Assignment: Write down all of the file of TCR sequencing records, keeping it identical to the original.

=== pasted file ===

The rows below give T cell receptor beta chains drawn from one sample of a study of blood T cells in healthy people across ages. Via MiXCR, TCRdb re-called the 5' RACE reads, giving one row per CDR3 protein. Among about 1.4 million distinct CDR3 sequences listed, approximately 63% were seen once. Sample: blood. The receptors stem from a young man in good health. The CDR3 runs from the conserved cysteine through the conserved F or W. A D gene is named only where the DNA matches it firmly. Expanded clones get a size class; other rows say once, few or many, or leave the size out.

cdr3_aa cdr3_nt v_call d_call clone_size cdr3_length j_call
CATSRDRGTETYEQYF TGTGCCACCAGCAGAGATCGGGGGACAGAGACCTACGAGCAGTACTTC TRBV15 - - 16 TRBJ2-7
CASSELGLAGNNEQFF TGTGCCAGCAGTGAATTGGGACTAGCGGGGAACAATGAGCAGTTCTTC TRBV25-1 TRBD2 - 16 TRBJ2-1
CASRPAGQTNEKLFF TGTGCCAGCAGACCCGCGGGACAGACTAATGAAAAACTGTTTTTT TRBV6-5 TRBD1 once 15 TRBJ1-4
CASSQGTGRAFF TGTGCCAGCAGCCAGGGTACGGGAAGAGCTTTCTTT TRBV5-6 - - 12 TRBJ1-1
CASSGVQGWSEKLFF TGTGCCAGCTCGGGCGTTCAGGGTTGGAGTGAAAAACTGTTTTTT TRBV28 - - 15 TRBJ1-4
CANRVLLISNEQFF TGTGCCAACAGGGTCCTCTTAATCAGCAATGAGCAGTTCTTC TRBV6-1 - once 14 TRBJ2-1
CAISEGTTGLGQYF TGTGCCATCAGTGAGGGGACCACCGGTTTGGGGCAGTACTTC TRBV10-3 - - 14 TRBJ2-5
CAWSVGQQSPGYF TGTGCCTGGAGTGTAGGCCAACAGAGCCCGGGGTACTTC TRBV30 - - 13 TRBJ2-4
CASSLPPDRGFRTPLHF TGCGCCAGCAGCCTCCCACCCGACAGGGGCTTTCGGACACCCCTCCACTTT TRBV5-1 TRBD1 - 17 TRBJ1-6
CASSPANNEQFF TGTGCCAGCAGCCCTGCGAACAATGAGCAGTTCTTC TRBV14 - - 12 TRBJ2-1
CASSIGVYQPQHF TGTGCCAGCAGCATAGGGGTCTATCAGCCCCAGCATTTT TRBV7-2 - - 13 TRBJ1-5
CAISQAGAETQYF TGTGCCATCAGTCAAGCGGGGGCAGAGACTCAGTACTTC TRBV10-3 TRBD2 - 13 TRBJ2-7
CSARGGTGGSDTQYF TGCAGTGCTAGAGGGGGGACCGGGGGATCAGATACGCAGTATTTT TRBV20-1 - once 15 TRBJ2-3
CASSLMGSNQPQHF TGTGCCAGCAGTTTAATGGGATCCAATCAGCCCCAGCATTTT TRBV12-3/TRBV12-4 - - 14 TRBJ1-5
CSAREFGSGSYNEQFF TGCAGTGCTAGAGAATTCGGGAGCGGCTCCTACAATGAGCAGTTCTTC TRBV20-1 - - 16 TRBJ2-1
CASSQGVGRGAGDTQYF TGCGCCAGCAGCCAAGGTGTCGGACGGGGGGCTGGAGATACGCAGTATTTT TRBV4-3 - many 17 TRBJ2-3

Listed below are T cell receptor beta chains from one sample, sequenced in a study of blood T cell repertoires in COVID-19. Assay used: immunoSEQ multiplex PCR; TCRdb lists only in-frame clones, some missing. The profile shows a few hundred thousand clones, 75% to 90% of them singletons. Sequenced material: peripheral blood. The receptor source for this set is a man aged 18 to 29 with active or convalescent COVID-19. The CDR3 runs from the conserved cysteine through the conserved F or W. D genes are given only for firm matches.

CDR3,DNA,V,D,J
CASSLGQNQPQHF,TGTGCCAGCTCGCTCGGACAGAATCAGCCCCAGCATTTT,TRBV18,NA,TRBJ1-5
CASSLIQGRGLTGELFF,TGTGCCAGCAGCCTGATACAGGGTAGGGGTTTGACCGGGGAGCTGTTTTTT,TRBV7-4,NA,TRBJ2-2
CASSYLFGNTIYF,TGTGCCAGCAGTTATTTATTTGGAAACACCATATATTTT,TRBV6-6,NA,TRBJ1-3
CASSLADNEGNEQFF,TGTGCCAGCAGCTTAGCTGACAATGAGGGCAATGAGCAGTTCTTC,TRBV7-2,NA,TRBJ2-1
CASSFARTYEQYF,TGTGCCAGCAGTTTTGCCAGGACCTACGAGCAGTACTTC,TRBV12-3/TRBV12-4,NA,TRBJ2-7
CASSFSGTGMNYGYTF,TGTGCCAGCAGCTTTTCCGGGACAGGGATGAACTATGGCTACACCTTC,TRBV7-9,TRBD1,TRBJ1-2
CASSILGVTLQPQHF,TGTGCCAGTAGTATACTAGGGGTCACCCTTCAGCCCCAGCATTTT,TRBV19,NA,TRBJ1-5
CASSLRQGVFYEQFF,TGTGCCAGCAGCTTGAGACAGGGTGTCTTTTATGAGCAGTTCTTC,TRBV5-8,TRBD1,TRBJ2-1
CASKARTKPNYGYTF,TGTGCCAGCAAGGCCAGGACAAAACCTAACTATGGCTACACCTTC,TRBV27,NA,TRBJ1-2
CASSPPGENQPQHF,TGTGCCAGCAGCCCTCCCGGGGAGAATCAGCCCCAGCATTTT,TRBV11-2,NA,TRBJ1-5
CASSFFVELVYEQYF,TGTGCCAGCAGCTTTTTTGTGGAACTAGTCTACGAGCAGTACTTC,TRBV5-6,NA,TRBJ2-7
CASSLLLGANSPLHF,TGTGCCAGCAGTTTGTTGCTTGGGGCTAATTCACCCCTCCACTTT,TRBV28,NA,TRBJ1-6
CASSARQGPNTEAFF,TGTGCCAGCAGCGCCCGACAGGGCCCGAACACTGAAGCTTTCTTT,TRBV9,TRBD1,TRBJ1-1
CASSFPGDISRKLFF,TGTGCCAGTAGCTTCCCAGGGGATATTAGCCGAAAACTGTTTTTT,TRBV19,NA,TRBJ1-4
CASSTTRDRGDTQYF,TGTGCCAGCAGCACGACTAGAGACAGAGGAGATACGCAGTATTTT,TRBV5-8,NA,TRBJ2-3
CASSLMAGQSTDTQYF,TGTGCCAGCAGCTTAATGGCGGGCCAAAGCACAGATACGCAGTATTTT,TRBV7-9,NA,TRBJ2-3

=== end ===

The rows below give T cell receptor beta chains drawn from one sample of a study of blood T cells in healthy people across ages. Via MiXCR, TCRdb re-called the 5' RACE reads, giving one row per CDR3 protein. Among about 1.4 million distinct CDR3 sequences listed, approximately 63% were seen once. Sample: blood. The receptors stem from a young man in good health. The CDR3 runs from the conserved cysteine through the conserved F or W. A D gene is named only where the DNA matches it firmly. Expanded clones get a size class; other rows say once, few or many, or leave the size out.

cdr3_aa cdr3_nt v_call d_call clone_size cdr3_length j_call
CATSRDRGTETYEQYF TGTGCCACCAGCAGAGATCGGGGGACAGAGACCTACGAGCAGTACTTC TRBV15 - - 16 TRBJ2-7
CASSELGLAGNNEQFF TGTGCCAGCAGTGAATTGGGACTAGCGGGGAACAATGAGCAGTTCTTC TRBV25-1 TRBD2 - 16 TRBJ2-1
CASRPAGQTNEKLFF TGTGCCAGCAGACCCGCGGGACAGACTAATGAAAAACTGTTTTTT TRBV6-5 TRBD1 once 15 TRBJ1-4
CASSQGTGRAFF TGTGCCAGCAGCCAGGGTACGGGAAGAGCTTTCTTT TRBV5-6 - - 12 TRBJ1-1
CASSGVQGWSEKLFF TGTGCCAGCTCGGGCGTTCAGGGTTGGAGTGAAAAACTGTTTTTT TRBV28 - - 15 TRBJ1-4
CANRVLLISNEQFF TGTGCCAACAGGGTCCTCTTAATCAGCAATGAGCAGTTCTTC TRBV6-1 - once 14 TRBJ2-1
CAISEGTTGLGQYF TGTGCCATCAGTGAGGGGACCACCGGTTTGGGGCAGTACTTC TRBV10-3 - - 14 TRBJ2-5
CAWSVGQQSPGYF TGTGCCTGGAGTGTAGGCCAACAGAGCCCGGGGTACTTC TRBV30 - - 13 TRBJ2-4
CASSLPPDRGFRTPLHF TGCGCCAGCAGCCTCCCACCCGACAGGGGCTTTCGGACACCCCTCCACTTT TRBV5-1 TRBD1 - 17 TRBJ1-6
CASSPANNEQFF TGTGCCAGCAGCCCTGCGAACAATGAGCAGTTCTTC TRBV14 - - 12 TRBJ2-1
CASSIGVYQPQHF TGTGCCAGCAGCATAGGGGTCTATCAGCCCCAGCATTTT TRBV7-2 - - 13 TRBJ1-5
CAISQAGAETQYF TGTGCCATCAGTCAAGCGGGGGCAGAGACTCAGTACTTC TRBV10-3 TRBD2 - 13 TRBJ2-7
CSARGGTGGSDTQYF TGCAGTGCTAGAGGGGGGACCGGGGGATCAGATACGCAGTATTTT TRBV20-1 - once 15 TRBJ2-3
CASSLMGSNQPQHF TGTGCCAGCAGTTTAATGGGATCCAATCAGCCCCAGCATTTT TRBV12-3/TRBV12-4 - - 14 TRBJ1-5
CSAREFGSGSYNEQFF TGCAGTGCTAGAGAATTCGGGAGCGGCTCCTACAATGAGCAGTTCTTC TRBV20-1 - - 16 TRBJ2-1
CASSQGVGRGAGDTQYF TGCGCCAGCAGCCAAGGTGTCGGACGGGGGGCTGGAGATACGCAGTATTTT TRBV4-3 - many 17 TRBJ2-3

Listed below are T cell receptor beta chains from one sample, sequenced in a study of blood T cell repertoires in COVID-19. Assay used: immunoSEQ multiplex PCR; TCRdb lists only in-frame clones, some missing. The profile shows a few hundred thousand clones, 75% to 90% of them singletons. Sequenced material: peripheral blood. The receptor source for this set is a man aged 18 to 29 with active or convalescent COVID-19. The CDR3 runs from the conserved cysteine through the conserved F or W. D genes are given only for firm matches.

CDR3,DNA,V,D,J
CASSLGQNQPQHF,TGTGCCAGCTCGCTCGGACAGAATCAGCCCCAGCATTTT,TRBV18,NA,TRBJ1-5
CASSLIQGRGLTGELFF,TGTGCCAGCAGCCTGATACAGGGTAGGGGTTTGACCGGGGAGCTGTTTTTT,TRBV7-4,NA,TRBJ2-2
CASSYLFGNTIYF,TGTGCCAGCAGTTATTTATTTGGAAACACCATATATTTT,TRBV6-6,NA,TRBJ1-3
CASSLADNEGNEQFF,TGTGCCAGCAGCTTAGCTGACAATGAGGGCAATGAGCAGTTCTTC,TRBV7-2,NA,TRBJ2-1
CASSFARTYEQYF,TGTGCCAGCAGTTTTGCCAGGACCTACGAGCAGTACTTC,TRBV12-3/TRBV12-4,NA,TRBJ2-7
CASSFSGTGMNYGYTF,TGTGCCAGCAGCTTTTCCGGGACAGGGATGAACTATGGCTACACCTTC,TRBV7-9,TRBD1,TRBJ1-2
CASSILGVTLQPQHF,TGTGCCAGTAGTATACTAGGGGTCACCCTTCAGCCCCAGCATTTT,TRBV19,NA,TRBJ1-5
CASSLRQGVFYEQFF,TGTGCCAGCAGCTTGAGACAGGGTGTCTTTTATGAGCAGTTCTTC,TRBV5-8,TRBD1,TRBJ2-1
CASKARTKPNYGYTF,TGTGCCAGCAAGGCCAGGACAAAACCTAACTATGGCTACACCTTC,TRBV27,NA,TRBJ1-2
CASSPPGENQPQHF,TGTGCCAGCAGCCCTCCCGGGGAGAATCAGCCCCAGCATTTT,TRBV11-2,NA,TRBJ1-5
CASSFFVELVYEQYF,TGTGCCAGCAGCTTTTTTGTGGAACTAGTCTACGAGCAGTACTTC,TRBV5-6,NA,TRBJ2-7
CASSLLLGANSPLHF,TGTGCCAGCAGTTTGTTGCTTGGGGCTAATTCACCCCTCCACTTT,TRBV28,NA,TRBJ1-6
CASSARQGPNTEAFF,TGTGCCAGCAGCGCCCGACAGGGCCCGAACACTGAAGCTTTCTTT,TRBV9,TRBD1,TRBJ1-1
CASSFPGDISRKLFF,TGTGCCAGTAGCTTCCCAGGGGATATTAGCCGAAAACTGTTTTTT,TRBV19,NA,TRBJ1-4
CASSTTRDRGDTQYF,TGTGCCAGCAGCACGACTAGAGACAGAGGAGATACGCAGTATTTT,TRBV5-8,NA,TRBJ2-3
CASSLMAGQSTDTQYF,TGTGCCAGCAGCTTAATGGCGGGCCAAAGCACAGATACGCAGTATTTT,TRBV7-9,NA,TRBJ2-3